When talking about Scrum you often hear that the sprint backlog should be broken down into tasks no greater than 16 hours in size. The reasoning behind this, in my opinion is to force the team to breakdown things. I know of several teams that decide on even lower limits. And even if you do not estimate the size in hours because you only burn down the number of tasks in the sprint it is still common to have some kind of guideline for a maximum task size. And there are at least three good reasons to break things down into small things.
- In my experience, the more things you break something down into, the larger the total gets. The positive side of this is that things tend to get larger as a whole because when you break things down you remember to take all kinds of small things into account. The only real downside with this is that each estimate will probably include some buffer. On the other hand people generally underestimate things a lot so breaking things up often adds the “buffer needed” to get everything as a whole completed. And I think this is a better way than just having a fudge factor (i.e.multipying everything with some constant) since each task adds value when it says what to do. A fudge factor does not tell you about all the small things to remember.
- Jeff Sutherland has pointed out a few times that teams that burn down stories tend to perform better (example). I think the next best thing is burning down the number of remaining tasks. And with smaller tasks you’ll get a steady progress each day since each team member will be able to complete one or two tasks each day.This will make the motivation for burning down hours less of an issue since the task number burn down will be virtually identical to an hour burn down with slightly bigger tasks. Also not only the burn down will reveal a flow.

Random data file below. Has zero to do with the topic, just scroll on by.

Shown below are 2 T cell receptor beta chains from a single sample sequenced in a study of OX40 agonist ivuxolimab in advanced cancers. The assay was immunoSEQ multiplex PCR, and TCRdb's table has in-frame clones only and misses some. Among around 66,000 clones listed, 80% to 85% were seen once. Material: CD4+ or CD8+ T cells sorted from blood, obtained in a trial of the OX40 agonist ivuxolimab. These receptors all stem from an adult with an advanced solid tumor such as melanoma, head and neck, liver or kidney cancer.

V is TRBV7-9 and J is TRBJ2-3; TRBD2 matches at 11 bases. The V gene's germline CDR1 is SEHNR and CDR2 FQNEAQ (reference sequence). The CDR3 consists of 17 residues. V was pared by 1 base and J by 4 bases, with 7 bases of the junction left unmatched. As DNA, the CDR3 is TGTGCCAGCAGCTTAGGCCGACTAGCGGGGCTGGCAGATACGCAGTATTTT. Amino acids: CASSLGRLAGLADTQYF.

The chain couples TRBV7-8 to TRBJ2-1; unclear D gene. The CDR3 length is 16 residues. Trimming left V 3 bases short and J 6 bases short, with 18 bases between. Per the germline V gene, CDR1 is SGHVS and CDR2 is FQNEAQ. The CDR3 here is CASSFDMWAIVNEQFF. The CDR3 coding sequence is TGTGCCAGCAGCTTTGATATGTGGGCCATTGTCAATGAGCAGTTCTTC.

- As a team member working with tasks that takes around a day to complete you can find yourself in one of two very stimulating situations. Either you complete a task each day before you go home which leaves you with a nice feeling of satisfaction each day. I personally like this very much since it means I can start with whatever is necessary the next morning, a new task or something else that has come up. The other situation is that you complete a task during the day and starts working on something new. I think this leaves you with the same kind of satisfaction of completion but also the warm feeling of knowing what to start working on the next morning.
There a certainly more reasons for why you should break things down into small tasks and probably a few why you should not do it. Even though I think the key when looking at when not to make small tasks is more of a when thing. Breaking things down into one day tasks and then saving it for half a year and then start working with them is not a good idea.